By: Jessica Verhey

Every manager has his or her own paint spill story.  We all do.

What matters is not the spill itself, but what actions lead to the spill, how it was handled and what was learned.

Franchisees learn how to prevent and clean spills in College Pro Painters field training. They also learn what to do if a spill occurs on a customer’s property. In turn, franchisees train their crew members.

As much as we don’t want to think about paint spills, accidents do happen and it is important to be fully prepared when they do.

I ran a College Pro Painters franchise for three years. In those three years, I can remember three significant spills.

Looking back, I know each spill could have been prevented and what I would have done differently. In each situation, I managed to clean up the spill and leave with a happy customer.

Overall there are three types of paint spills to watch out for:

 1)    Oil paint spill:

An oil paint spill is by far the worst type of spill. Oil paint is thick and cannot be cleaned with water. Once in my business, we spilled white oil paint on a black tiled roof.

The best strategy for dealing with oil paint is to mop up the access paint right away. In most cases, a paint spill should occur on a drop sheet. Remove the access paint quickly. If the paint dries, it is impossible to clean, so you need to work while the paint is still wet.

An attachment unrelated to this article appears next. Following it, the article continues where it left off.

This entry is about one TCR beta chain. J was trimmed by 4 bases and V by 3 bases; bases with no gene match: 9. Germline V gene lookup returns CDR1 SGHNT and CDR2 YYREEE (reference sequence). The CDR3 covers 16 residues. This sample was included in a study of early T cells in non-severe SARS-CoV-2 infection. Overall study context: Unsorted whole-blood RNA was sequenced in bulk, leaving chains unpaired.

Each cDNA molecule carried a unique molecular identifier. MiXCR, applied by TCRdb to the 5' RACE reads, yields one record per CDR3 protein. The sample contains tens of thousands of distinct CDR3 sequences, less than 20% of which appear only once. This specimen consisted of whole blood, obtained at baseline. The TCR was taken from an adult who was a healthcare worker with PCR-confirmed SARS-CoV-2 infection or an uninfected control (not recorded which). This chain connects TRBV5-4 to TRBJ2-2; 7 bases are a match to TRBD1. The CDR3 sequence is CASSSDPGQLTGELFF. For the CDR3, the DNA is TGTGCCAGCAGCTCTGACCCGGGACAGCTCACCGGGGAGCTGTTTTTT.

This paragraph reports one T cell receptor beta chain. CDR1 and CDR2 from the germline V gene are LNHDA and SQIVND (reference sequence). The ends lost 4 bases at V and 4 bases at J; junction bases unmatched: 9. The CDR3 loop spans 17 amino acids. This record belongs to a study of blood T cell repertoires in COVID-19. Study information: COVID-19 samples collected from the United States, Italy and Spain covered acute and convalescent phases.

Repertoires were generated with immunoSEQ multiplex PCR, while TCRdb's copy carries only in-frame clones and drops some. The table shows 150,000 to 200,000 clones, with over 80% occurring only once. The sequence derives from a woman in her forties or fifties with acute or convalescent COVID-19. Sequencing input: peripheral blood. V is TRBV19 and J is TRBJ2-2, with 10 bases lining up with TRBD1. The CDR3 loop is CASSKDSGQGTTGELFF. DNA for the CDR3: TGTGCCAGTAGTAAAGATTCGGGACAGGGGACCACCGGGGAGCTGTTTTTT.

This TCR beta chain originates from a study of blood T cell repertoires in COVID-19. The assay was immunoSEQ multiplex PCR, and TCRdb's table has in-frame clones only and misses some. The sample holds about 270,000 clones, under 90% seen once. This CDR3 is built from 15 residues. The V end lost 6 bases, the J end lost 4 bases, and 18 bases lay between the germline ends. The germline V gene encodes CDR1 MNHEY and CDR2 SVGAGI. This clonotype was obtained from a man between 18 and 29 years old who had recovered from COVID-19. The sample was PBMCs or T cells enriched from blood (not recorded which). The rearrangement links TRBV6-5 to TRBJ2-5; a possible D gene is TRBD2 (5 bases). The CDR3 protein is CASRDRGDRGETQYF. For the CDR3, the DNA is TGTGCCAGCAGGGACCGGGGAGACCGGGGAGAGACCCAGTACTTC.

Use paint thinner to clean up remaining paint and then use something to soak it up. I used dirt or mulch. Wire brushes are helpful to get in-between cracks. It is important to have two people work on the spill, so don’t be afraid to ask a crew member to help.

 2)    Latex paint spill:

Latex paint is easier to clean, but must also be worked on while wet. Warm, soapy water is the best antidote for a latex spill. My worst experience with latex paint was when we spilled a gallon of paint on a customer’s driveway.

Use a power washer to remove excess paint. Then use a bucket with warm water and soap. Wire brushes are also helpful to remove the entire spill.

3)    Paint thinner spill:

While paint thinner is a great tool to remove an oil paint spill, it can also leave a mark. Sometimes paint thinner can leave an oil stain on surfaces. It is also dangerous to use in extreme heat, so read the instructions before you or your crew members use the product.

After applying paint thinner, use dirt or mulch to soak up the access oil and then clean with soapy, warm water.

If the spill will take a long time to clean, my recommendation is to let the customer know.

This may seem awkward at first, but the best thing to do is to be open and honest about the spill and what you plan to do to fix it. In one case, I had to ship in special cleaner from the states to clean a deck spill. The customer was appreciative of my efforts, and, in the end, recommended my services.

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